The mayor of Upper Nazareth told a Nazareth-based Arabic newspaper that his town will never be a mixed Arab-Jewish city, despite the fact that 16 percent of its residents are Arab.
In an interview on Friday, Mayor Shimon Gapso also told the weekly Kul al-Arab that a mosque would never be built in Upper Nazareth.
Gapso, whom police recommended in March be indicted for graft, told the weekly that if he had been present during the clashes in October 2000 between police and Arabs in northern Israel, "there would have been many more killed."
Gapso said he believed it was easier to "explain why I shot an innocent person" than to explain to the widow of a soldier serving under him why he had not properly protected that soldier.
Gapso said Upper Nazareth was "a city for Jews" and he wanted more Jews there.
According to Gapso, not only should no mosque ever be built in Upper Nazareth, but the mosques in Arab Nazareth should not have loudspeakers. "There is a difference between observing your religion and creating a provocation, and I'm going back to the matter of the noise of the mosques," he said.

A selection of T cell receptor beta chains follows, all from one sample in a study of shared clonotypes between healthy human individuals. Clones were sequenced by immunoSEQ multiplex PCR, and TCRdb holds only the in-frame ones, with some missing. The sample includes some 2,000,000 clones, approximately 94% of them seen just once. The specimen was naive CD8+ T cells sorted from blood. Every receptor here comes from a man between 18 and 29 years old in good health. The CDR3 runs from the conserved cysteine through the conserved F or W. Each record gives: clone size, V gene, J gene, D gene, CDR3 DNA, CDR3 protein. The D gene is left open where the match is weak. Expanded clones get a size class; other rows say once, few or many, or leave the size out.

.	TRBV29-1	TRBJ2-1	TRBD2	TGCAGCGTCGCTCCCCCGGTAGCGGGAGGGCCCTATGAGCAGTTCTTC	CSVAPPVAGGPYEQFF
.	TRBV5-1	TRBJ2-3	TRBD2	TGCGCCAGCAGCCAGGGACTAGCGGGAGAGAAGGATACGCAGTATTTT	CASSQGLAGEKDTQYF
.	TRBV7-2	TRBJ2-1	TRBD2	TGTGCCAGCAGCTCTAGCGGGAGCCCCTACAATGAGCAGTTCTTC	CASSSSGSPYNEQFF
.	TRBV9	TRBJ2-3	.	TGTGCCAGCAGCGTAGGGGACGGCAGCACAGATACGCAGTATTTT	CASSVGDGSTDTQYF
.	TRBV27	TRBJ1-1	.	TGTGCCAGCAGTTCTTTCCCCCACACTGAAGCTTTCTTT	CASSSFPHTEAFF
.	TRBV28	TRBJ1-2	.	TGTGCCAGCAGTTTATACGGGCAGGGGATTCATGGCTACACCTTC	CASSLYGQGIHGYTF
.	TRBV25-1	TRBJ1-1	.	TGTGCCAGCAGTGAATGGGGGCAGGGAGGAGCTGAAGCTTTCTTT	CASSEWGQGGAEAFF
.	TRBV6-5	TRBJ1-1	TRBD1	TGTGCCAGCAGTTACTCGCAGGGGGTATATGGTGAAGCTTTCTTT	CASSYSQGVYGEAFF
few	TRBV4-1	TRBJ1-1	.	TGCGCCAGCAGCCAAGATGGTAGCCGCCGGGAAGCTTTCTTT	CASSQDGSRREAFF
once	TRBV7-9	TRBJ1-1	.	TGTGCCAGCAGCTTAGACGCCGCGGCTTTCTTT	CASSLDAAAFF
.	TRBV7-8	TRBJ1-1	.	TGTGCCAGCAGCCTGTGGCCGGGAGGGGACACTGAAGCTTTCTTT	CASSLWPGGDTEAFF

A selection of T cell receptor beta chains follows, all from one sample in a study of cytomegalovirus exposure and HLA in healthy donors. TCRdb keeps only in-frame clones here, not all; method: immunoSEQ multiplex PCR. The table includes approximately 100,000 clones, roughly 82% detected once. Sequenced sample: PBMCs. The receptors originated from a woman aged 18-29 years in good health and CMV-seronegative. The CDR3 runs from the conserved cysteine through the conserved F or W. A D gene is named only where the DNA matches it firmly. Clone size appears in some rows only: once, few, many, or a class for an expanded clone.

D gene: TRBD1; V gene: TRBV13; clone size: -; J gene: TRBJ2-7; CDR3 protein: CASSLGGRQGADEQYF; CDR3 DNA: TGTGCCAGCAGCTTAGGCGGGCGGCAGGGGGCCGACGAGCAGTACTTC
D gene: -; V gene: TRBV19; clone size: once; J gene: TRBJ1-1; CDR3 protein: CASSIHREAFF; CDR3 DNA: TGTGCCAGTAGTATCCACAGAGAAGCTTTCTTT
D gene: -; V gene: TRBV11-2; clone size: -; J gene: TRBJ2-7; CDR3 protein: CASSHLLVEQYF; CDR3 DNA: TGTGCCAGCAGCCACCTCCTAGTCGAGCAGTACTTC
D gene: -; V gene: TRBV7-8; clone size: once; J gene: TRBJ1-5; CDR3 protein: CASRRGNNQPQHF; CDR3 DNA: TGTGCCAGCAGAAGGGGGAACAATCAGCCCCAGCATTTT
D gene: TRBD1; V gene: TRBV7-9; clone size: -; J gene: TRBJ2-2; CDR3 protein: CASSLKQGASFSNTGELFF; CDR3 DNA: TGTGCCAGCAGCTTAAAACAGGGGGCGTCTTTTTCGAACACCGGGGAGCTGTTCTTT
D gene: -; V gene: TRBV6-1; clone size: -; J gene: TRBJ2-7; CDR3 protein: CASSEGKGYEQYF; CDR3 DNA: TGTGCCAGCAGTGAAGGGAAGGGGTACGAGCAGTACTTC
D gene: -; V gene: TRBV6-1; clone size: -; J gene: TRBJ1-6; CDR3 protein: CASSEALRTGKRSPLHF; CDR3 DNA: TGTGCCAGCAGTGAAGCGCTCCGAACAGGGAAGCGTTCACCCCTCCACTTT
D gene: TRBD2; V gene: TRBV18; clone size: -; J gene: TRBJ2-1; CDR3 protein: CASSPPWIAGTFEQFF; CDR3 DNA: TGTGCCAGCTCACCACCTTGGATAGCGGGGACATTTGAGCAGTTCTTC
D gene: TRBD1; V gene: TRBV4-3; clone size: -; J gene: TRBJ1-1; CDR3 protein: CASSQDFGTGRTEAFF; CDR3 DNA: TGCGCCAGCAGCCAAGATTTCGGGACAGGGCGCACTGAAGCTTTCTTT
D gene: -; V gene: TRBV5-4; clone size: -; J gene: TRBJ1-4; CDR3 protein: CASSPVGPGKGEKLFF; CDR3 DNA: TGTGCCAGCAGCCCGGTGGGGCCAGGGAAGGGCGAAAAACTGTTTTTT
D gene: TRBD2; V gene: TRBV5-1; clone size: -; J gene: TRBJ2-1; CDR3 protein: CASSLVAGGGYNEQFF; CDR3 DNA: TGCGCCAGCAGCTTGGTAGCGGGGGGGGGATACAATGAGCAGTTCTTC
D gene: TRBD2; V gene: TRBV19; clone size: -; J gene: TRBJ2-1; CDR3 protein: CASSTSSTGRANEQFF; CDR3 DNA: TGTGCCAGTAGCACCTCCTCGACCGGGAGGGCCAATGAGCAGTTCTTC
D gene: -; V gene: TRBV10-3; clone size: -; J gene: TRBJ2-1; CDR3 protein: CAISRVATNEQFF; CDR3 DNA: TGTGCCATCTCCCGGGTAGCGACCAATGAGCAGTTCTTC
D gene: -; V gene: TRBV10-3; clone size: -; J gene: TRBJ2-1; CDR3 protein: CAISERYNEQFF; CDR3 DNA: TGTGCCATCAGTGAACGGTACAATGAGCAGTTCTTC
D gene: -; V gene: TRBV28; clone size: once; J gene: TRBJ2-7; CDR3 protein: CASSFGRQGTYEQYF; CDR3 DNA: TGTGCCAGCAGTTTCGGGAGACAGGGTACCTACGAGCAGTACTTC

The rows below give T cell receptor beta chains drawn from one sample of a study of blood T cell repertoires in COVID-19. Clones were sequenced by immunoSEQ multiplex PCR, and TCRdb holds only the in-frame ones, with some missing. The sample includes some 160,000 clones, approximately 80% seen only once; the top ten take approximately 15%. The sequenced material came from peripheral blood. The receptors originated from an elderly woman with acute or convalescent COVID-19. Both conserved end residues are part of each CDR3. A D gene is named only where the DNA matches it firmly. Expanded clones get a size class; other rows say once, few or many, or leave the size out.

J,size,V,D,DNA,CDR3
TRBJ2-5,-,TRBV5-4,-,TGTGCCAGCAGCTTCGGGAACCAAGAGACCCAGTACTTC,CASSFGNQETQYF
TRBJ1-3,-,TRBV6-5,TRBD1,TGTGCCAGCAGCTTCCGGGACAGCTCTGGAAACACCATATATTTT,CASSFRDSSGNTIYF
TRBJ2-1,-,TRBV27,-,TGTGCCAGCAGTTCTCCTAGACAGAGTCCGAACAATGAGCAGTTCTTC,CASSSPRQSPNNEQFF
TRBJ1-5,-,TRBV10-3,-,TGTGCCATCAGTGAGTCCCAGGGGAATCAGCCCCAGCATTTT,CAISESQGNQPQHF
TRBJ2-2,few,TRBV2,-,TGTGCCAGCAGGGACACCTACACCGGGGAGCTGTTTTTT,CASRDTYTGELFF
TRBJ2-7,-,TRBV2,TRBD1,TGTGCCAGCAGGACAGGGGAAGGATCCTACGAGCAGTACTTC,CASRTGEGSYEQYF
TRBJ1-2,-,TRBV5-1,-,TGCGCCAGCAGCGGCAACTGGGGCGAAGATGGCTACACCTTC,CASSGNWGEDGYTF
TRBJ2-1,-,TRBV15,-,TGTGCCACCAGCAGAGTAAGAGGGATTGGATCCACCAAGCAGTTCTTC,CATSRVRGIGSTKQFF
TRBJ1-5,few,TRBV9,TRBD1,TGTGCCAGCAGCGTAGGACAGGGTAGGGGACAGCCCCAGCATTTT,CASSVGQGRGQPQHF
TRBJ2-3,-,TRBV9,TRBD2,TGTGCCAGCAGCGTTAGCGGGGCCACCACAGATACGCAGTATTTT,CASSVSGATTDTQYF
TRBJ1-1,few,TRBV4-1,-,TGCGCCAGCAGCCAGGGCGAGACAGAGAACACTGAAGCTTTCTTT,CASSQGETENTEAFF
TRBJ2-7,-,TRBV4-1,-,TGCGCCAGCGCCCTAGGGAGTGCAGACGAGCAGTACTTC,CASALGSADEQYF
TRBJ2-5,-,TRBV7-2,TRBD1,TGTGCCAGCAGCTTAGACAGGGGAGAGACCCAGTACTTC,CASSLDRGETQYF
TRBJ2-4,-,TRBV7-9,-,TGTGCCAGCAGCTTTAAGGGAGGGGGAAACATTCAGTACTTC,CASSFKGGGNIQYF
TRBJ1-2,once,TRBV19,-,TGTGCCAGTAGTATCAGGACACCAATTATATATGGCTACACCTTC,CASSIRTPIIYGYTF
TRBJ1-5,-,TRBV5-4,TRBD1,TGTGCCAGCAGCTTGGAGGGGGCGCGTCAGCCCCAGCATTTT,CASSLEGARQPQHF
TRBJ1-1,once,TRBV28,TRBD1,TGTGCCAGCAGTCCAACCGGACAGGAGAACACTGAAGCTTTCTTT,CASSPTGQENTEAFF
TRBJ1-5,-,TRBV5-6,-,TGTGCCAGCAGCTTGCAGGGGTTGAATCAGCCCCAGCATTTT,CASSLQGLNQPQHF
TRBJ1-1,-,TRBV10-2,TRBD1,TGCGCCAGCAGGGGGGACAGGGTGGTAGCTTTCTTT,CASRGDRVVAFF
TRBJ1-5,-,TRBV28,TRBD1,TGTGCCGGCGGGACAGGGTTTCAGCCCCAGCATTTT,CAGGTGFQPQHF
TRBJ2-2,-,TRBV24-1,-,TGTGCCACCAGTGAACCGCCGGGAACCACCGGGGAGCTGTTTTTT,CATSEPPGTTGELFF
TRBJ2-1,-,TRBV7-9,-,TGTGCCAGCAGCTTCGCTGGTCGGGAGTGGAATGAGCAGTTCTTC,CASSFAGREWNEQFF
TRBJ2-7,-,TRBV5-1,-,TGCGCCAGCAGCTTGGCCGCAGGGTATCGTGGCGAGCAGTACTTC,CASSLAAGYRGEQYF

Most of the Arab school children living in Upper Nazareth attend schools in Nazareth. However, in response to recent calls by Arab public figures to build an Arab public school in Upper Nazareth, Gapso told Kul al-Arab, "We will not build a school for Arabs if there is no need."
When asked about his comments in the Nazareth-based paper, Gapso told Haaretz that some of his statements, which he did not deny making, were taken out of context.
Two Arab city council members, Dr. Shukri Awawdeh and Dr. Riad Gatas, said Gapso made the remarks to conceal what they charged was his failure to run the city properly. They said they would call a meeting of opposition council members to ask the interior minister to dismiss Gapso.
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